Research Article

Dermatophytosis in Western Africa: A Review

Nweze EI
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Dermatophytic fungal infections are one of the most common infectious diseases in the world and are among the most commonly diagnosed skin diseases in Africa. They are caused by several dermatophyte species made up of three genera: Trichophyton, Microsporum and Epidermophyton. The pathogen spectrum and the clinical manifestations are totally different from those seen in other continents. The hot and humid environment in Africa is probably the major reason for their high prevalence. In this era of rapid movement from one continent to another and the increasing mobility of humans, agents of dermatophytic infections can no longer be said to be restricted within a given geographical area. This implies that an infection contracted in one part of the world may become manifest in another country where the etiological agent is not normally found. Therefore, updating our knowledge of the geographical distribution of the predominant causative agents of dermatophytosis will provide a better understanding of the risk factors and future epidemiologic trends. This review discusses the clinical signs and manifestations of dermatophytoses and attempts to summarize the current epidemiological trends on dermatomycosis of glabrous skin in Western Africa.

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Nweze EI , 2010. Dermatophytosis in Western Africa: A Review. Pakistan Journal of Biological Sciences, 13: 649-656.

DOI: 10.3923/pjbs.2010.649.656

Received: March 15, 2010; Accepted: May 22, 2010; Published: July 08, 2010


Dermatophytosis is caused by dermatophytes which comprise a group of closely related fungi made up of three genera: Trichophyton, Microsporum and Epidermophyton (Weitzmann and Summerbell, 1995; Emmons, 1934). They have the ability to invade the stratum corneum of the epidermis and keratinized tissues derived from it, such as skin, hair and nail of humans and other animals (Weitzmann and Summerbell, 1995). It is one of the most common cutaneous infections all over the world (Ameen, 2010; Nweze and Okafor, 2005). They cause superficial fungal infections that pose public health problems to man and animals (Havlickova et al., 2008). Dermatophyte infections can be disfiguring and recurrent and generally need long-term treatment with antifungal agents (Nweze et al., 2007).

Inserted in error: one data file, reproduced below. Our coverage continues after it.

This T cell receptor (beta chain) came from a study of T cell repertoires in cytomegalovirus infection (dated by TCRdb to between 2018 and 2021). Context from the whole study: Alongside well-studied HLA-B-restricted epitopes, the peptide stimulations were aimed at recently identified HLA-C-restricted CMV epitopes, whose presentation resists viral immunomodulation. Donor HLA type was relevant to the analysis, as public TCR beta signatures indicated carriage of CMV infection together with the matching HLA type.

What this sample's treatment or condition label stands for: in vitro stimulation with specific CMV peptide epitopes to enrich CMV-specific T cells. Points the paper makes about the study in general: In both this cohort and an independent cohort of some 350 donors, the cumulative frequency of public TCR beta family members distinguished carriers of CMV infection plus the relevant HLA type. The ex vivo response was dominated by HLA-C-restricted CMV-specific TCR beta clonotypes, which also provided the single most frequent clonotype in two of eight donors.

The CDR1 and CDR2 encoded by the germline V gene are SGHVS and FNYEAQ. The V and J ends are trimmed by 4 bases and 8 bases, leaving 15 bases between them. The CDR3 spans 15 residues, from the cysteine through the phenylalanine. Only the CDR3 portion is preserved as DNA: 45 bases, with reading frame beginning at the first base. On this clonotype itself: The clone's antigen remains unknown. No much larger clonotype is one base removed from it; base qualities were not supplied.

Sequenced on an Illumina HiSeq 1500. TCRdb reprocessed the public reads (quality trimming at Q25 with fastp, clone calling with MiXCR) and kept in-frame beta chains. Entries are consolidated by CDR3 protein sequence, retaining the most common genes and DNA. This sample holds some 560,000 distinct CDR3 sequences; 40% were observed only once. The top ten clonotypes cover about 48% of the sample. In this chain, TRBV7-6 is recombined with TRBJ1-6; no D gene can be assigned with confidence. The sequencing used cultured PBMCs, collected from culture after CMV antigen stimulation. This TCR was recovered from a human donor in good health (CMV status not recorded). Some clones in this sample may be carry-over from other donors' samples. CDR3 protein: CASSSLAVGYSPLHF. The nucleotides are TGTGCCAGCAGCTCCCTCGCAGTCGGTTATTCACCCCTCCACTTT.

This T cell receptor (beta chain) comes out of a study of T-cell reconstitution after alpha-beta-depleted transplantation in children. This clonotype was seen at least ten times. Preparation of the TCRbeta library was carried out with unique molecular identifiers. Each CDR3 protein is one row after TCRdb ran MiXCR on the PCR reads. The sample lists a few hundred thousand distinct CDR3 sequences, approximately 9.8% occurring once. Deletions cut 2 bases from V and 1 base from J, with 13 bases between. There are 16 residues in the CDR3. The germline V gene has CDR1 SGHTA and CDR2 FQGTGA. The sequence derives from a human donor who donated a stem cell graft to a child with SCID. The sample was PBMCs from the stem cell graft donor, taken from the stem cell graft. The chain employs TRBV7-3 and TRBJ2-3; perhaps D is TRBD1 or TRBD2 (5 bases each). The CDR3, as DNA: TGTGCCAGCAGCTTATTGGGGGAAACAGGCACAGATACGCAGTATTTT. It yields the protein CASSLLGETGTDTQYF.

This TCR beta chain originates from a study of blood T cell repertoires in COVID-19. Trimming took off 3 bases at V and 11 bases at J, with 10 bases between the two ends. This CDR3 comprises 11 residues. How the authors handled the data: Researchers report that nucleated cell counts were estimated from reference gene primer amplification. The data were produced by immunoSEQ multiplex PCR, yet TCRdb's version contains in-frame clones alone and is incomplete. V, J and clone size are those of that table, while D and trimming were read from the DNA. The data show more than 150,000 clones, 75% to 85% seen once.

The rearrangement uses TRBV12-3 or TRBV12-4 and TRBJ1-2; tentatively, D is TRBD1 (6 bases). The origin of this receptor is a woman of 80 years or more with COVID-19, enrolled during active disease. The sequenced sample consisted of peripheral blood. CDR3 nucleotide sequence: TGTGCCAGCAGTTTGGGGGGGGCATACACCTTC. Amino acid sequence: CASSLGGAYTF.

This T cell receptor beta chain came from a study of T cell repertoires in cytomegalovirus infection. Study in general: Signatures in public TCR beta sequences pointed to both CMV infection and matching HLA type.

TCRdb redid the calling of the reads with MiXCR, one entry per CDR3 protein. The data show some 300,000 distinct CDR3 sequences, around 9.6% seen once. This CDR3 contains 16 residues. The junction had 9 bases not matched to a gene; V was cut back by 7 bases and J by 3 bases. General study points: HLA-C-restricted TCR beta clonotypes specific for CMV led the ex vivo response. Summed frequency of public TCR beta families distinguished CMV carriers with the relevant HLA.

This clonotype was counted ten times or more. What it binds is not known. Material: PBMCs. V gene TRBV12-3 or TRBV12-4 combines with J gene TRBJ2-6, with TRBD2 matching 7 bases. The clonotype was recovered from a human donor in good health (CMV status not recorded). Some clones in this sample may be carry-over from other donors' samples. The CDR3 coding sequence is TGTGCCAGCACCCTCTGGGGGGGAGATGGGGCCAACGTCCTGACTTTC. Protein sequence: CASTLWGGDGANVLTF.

In recent times, infections caused by dermatophytes have assumed greater significance. The increasing number of patients with immunocompromised states, such as AIDS, diabetes mellitus, cancer and organ transplantation, has given these infections more prominence (Berg et al., 2007; Nir-Paz et al., 2003; Smith and Stiller, 1997). Infact, it has been estimated that 20 to 25% of the world's population are infected by dermatophytes and the incidence continues to increase on a steady basis (Male, 1990). The causative species vary with geographic region and vice versa (Nweze, 2001, 2005, 2006; Nweze and Okafor, 2005, 2007; Ngwogu and Otokunefor, 2007). However, the epidemiology of dermatophyte infection is affected by migration pattern, increase in tourism, locality and changes in socioeconomic condition of the people.

Dermatophytes are known to grow best in warm and humid environments and are, therefore, more common in tropical and subtropical regions and this probably explains why they are very common in Africa. For instance, some species of dermatophytes such as Trichophyton mentagrophytes var. interdigitale, Microsporum canis, Epidermophyton floccosum and Trichophyton rubrum are distributed all over the world. However, other species probably have partial geographic restriction. For example, Trichophyton schoenleinii is found in Africa and Eurasia while Trichophyton soudanense is also restricted within Africa (Weitzmann and Summerbell, 1995). Others are Trichophyton violaceum which are associated to Asia, Africa and Europe and Trichophyton concentricum is known to be common in the Far East, India and the Pacifics (Ameen, 2010).